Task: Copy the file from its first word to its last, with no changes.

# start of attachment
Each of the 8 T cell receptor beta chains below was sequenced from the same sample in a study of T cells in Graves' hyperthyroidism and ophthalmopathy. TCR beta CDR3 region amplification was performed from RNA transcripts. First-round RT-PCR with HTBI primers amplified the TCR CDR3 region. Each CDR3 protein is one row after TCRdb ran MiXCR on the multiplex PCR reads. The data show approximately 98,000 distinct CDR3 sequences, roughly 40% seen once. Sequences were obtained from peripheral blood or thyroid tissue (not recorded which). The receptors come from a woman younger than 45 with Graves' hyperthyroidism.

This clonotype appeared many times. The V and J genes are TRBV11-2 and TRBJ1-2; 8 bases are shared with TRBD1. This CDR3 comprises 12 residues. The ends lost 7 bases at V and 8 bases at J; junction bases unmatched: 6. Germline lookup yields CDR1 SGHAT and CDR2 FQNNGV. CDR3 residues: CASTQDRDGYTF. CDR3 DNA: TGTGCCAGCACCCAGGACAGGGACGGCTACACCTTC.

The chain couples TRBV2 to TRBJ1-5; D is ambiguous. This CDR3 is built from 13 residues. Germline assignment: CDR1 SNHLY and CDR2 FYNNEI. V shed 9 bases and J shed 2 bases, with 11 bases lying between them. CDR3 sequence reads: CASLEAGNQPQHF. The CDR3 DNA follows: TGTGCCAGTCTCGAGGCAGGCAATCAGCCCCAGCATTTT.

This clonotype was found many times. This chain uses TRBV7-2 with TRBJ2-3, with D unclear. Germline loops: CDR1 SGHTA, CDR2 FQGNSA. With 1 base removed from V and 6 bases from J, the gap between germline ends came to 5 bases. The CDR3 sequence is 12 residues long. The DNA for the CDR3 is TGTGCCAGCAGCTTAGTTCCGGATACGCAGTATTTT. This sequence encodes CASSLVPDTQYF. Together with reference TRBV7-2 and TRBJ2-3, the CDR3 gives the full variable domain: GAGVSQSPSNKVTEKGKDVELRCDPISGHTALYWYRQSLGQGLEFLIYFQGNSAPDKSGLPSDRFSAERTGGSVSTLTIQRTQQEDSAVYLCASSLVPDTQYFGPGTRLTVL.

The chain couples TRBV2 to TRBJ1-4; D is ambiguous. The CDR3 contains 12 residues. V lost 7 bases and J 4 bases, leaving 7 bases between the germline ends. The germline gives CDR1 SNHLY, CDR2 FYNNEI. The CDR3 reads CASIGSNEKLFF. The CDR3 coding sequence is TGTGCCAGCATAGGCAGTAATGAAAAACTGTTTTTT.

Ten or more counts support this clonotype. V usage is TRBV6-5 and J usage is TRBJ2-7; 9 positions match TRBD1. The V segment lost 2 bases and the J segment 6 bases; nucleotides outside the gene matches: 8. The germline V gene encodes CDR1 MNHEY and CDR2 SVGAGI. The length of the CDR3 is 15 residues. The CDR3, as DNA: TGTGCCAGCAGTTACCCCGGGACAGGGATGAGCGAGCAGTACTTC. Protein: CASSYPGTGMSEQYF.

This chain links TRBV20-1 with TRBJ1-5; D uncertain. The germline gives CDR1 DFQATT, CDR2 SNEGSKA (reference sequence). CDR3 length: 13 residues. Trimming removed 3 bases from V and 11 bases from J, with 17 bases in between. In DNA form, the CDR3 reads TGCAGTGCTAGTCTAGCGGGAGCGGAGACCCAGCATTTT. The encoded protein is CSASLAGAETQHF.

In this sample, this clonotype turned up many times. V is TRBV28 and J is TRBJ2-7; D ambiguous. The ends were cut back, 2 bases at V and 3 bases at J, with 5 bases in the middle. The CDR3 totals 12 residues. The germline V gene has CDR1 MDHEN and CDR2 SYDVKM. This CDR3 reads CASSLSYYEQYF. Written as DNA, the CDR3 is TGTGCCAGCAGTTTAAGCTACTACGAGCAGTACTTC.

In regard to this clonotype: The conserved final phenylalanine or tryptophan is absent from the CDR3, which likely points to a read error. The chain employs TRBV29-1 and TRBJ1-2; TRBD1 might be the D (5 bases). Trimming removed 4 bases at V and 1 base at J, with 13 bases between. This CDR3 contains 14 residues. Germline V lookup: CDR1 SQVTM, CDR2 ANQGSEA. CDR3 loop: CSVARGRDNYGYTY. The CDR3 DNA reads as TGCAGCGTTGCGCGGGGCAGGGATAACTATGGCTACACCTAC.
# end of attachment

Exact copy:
Each of the 8 T cell receptor beta chains below was sequenced from the same sample in a study of T cells in Graves' hyperthyroidism and ophthalmopathy. TCR beta CDR3 region amplification was performed from RNA transcripts. First-round RT-PCR with HTBI primers amplified the TCR CDR3 region. Each CDR3 protein is one row after TCRdb ran MiXCR on the multiplex PCR reads. The data show approximately 98,000 distinct CDR3 sequences, roughly 40% seen once. Sequences were obtained from peripheral blood or thyroid tissue (not recorded which). The receptors come from a woman younger than 45 with Graves' hyperthyroidism.

This clonotype appeared many times. The V and J genes are TRBV11-2 and TRBJ1-2; 8 bases are shared with TRBD1. This CDR3 comprises 12 residues. The ends lost 7 bases at V and 8 bases at J; junction bases unmatched: 6. Germline lookup yields CDR1 SGHAT and CDR2 FQNNGV. CDR3 residues: CASTQDRDGYTF. CDR3 DNA: TGTGCCAGCACCCAGGACAGGGACGGCTACACCTTC.

The chain couples TRBV2 to TRBJ1-5; D is ambiguous. This CDR3 is built from 13 residues. Germline assignment: CDR1 SNHLY and CDR2 FYNNEI. V shed 9 bases and J shed 2 bases, with 11 bases lying between them. CDR3 sequence reads: CASLEAGNQPQHF. The CDR3 DNA follows: TGTGCCAGTCTCGAGGCAGGCAATCAGCCCCAGCATTTT.

This clonotype was found many times. This chain uses TRBV7-2 with TRBJ2-3, with D unclear. Germline loops: CDR1 SGHTA, CDR2 FQGNSA. With 1 base removed from V and 6 bases from J, the gap between germline ends came to 5 bases. The CDR3 sequence is 12 residues long. The DNA for the CDR3 is TGTGCCAGCAGCTTAGTTCCGGATACGCAGTATTTT. This sequence encodes CASSLVPDTQYF. Together with reference TRBV7-2 and TRBJ2-3, the CDR3 gives the full variable domain: GAGVSQSPSNKVTEKGKDVELRCDPISGHTALYWYRQSLGQGLEFLIYFQGNSAPDKSGLPSDRFSAERTGGSVSTLTIQRTQQEDSAVYLCASSLVPDTQYFGPGTRLTVL.

The chain couples TRBV2 to TRBJ1-4; D is ambiguous. The CDR3 contains 12 residues. V lost 7 bases and J 4 bases, leaving 7 bases between the germline ends. The germline gives CDR1 SNHLY, CDR2 FYNNEI. The CDR3 reads CASIGSNEKLFF. The CDR3 coding sequence is TGTGCCAGCATAGGCAGTAATGAAAAACTGTTTTTT.

Ten or more counts support this clonotype. V usage is TRBV6-5 and J usage is TRBJ2-7; 9 positions match TRBD1. The V segment lost 2 bases and the J segment 6 bases; nucleotides outside the gene matches: 8. The germline V gene encodes CDR1 MNHEY and CDR2 SVGAGI. The length of the CDR3 is 15 residues. The CDR3, as DNA: TGTGCCAGCAGTTACCCCGGGACAGGGATGAGCGAGCAGTACTTC. Protein: CASSYPGTGMSEQYF.

This chain links TRBV20-1 with TRBJ1-5; D uncertain. The germline gives CDR1 DFQATT, CDR2 SNEGSKA (reference sequence). CDR3 length: 13 residues. Trimming removed 3 bases from V and 11 bases from J, with 17 bases in between. In DNA form, the CDR3 reads TGCAGTGCTAGTCTAGCGGGAGCGGAGACCCAGCATTTT. The encoded protein is CSASLAGAETQHF.

In this sample, this clonotype turned up many times. V is TRBV28 and J is TRBJ2-7; D ambiguous. The ends were cut back, 2 bases at V and 3 bases at J, with 5 bases in the middle. The CDR3 totals 12 residues. The germline V gene has CDR1 MDHEN and CDR2 SYDVKM. This CDR3 reads CASSLSYYEQYF. Written as DNA, the CDR3 is TGTGCCAGCAGTTTAAGCTACTACGAGCAGTACTTC.

In regard to this clonotype: The conserved final phenylalanine or tryptophan is absent from the CDR3, which likely points to a read error. The chain employs TRBV29-1 and TRBJ1-2; TRBD1 might be the D (5 bases). Trimming removed 4 bases at V and 1 base at J, with 13 bases between. This CDR3 contains 14 residues. Germline V lookup: CDR1 SQVTM, CDR2 ANQGSEA. CDR3 loop: CSVARGRDNYGYTY. The CDR3 DNA reads as TGCAGCGTTGCGCGGGGCAGGGATAACTATGGCTACACCTAC.